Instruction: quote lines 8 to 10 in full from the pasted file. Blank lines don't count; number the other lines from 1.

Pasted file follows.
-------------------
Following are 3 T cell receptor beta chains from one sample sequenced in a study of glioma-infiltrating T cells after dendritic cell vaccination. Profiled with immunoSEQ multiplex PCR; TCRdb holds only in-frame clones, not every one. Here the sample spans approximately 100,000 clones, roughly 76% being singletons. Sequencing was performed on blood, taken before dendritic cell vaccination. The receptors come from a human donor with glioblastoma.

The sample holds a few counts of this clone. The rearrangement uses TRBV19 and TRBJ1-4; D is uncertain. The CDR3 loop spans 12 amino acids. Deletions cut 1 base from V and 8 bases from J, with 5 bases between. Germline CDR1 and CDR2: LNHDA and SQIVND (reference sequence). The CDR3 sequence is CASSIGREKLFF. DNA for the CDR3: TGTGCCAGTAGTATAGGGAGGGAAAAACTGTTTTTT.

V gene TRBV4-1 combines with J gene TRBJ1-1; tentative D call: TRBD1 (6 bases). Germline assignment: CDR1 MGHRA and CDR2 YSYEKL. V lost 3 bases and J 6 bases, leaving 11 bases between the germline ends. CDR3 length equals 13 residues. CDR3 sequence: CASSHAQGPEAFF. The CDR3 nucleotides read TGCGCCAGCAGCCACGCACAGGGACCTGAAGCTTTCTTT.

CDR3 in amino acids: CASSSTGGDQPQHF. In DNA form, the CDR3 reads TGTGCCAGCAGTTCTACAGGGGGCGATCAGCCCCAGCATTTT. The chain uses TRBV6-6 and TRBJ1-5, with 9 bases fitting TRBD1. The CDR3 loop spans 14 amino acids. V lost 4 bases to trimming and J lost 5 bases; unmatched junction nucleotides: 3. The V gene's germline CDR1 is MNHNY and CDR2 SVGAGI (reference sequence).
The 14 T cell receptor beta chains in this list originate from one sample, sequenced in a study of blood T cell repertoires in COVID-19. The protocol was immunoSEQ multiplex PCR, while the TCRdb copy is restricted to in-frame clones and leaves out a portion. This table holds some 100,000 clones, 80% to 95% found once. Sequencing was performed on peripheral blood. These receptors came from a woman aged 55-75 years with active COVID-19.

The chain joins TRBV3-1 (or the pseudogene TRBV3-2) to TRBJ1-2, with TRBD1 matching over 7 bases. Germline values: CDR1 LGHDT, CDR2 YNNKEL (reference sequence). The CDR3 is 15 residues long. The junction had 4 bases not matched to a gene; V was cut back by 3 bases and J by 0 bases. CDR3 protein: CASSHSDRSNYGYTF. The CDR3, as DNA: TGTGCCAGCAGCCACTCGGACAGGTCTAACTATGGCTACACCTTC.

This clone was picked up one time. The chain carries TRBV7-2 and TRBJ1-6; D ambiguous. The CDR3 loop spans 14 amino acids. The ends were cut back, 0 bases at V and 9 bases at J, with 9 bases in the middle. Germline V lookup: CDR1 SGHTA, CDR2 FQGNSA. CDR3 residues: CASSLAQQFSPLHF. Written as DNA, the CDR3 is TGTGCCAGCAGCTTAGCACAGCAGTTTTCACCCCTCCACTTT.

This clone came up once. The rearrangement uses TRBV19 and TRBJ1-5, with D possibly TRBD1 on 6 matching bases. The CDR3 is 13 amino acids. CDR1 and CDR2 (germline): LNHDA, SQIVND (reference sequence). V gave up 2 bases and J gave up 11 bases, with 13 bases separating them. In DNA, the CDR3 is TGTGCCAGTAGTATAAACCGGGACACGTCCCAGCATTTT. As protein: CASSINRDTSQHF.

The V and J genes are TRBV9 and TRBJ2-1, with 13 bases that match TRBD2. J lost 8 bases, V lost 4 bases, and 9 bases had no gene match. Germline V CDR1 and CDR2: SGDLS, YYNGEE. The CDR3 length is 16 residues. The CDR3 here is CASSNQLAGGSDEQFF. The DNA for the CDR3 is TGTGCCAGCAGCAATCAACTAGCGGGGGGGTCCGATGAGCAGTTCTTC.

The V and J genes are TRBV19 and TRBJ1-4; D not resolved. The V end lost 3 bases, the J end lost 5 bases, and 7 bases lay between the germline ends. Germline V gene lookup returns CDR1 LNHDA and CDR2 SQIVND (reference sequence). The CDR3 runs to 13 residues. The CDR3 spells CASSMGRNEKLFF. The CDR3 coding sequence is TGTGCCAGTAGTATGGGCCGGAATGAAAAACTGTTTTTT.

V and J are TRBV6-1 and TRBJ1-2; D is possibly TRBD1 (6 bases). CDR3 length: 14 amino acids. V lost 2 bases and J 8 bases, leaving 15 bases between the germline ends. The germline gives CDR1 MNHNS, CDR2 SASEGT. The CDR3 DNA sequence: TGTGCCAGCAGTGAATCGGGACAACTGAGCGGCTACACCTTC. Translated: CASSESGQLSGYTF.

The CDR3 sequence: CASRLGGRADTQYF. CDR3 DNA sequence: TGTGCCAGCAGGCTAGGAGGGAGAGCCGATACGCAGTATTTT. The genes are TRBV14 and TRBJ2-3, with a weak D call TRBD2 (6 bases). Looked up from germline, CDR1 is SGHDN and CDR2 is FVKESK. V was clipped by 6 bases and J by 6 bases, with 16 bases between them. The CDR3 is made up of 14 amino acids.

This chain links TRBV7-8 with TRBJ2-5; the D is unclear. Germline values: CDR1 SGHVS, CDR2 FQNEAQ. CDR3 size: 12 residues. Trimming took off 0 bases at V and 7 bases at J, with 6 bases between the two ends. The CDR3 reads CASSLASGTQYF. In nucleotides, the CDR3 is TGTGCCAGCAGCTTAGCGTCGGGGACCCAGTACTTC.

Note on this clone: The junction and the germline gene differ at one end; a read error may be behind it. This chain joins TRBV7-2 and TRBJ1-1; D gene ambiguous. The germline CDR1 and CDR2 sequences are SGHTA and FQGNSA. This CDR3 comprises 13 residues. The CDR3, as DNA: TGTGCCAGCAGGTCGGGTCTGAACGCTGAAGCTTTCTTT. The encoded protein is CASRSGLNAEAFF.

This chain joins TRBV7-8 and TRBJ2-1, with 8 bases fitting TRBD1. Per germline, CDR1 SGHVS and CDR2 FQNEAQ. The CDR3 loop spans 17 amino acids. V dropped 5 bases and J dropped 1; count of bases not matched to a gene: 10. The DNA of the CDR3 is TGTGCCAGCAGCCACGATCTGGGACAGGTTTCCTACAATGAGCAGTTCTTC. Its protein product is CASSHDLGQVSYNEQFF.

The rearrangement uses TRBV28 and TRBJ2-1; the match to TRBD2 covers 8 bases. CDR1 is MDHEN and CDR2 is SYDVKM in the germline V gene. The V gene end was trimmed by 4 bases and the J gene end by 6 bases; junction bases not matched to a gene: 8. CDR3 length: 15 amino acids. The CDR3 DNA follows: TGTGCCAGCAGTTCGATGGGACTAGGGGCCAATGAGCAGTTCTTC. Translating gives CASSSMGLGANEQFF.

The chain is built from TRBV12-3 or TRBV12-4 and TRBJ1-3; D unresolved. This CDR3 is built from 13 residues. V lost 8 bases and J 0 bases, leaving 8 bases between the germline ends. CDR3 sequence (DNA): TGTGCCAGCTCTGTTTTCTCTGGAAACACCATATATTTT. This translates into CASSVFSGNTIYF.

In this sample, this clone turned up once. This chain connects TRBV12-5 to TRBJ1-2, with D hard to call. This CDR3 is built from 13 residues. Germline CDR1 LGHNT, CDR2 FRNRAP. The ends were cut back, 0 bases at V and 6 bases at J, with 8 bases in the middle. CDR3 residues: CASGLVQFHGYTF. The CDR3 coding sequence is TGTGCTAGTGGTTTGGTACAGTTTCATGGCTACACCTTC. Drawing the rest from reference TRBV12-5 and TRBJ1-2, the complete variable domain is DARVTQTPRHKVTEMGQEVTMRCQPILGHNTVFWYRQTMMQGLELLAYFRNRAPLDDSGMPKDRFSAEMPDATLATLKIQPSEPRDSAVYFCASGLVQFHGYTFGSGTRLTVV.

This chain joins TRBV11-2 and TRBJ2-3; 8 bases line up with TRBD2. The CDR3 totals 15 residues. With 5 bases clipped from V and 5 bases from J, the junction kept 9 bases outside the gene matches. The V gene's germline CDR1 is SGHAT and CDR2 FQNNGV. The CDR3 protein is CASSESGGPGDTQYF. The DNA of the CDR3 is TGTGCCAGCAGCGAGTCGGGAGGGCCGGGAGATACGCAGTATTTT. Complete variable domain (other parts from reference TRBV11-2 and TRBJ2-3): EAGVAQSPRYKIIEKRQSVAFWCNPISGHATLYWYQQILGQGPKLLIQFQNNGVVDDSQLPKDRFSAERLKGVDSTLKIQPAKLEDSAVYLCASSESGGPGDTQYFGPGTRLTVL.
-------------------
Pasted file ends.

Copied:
This clone came up once. The rearrangement uses TRBV19 and TRBJ1-5, with D possibly TRBD1 on 6 matching bases. The CDR3 is 13 amino acids. CDR1 and CDR2 (germline): LNHDA, SQIVND (reference sequence). V gave up 2 bases and J gave up 11 bases, with 13 bases separating them. In DNA, the CDR3 is TGTGCCAGTAGTATAAACCGGGACACGTCCCAGCATTTT. As protein: CASSINRDTSQHF.

The V and J genes are TRBV9 and TRBJ2-1, with 13 bases that match TRBD2. J lost 8 bases, V lost 4 bases, and 9 bases had no gene match. Germline V CDR1 and CDR2: SGDLS, YYNGEE. The CDR3 length is 16 residues. The CDR3 here is CASSNQLAGGSDEQFF. The DNA for the CDR3 is TGTGCCAGCAGCAATCAACTAGCGGGGGGGTCCGATGAGCAGTTCTTC.

The V and J genes are TRBV19 and TRBJ1-4; D not resolved. The V end lost 3 bases, the J end lost 5 bases, and 7 bases lay between the germline ends. Germline V gene lookup returns CDR1 LNHDA and CDR2 SQIVND (reference sequence). The CDR3 runs to 13 residues. The CDR3 spells CASSMGRNEKLFF. The CDR3 coding sequence is TGTGCCAGTAGTATGGGCCGGAATGAAAAACTGTTTTTT.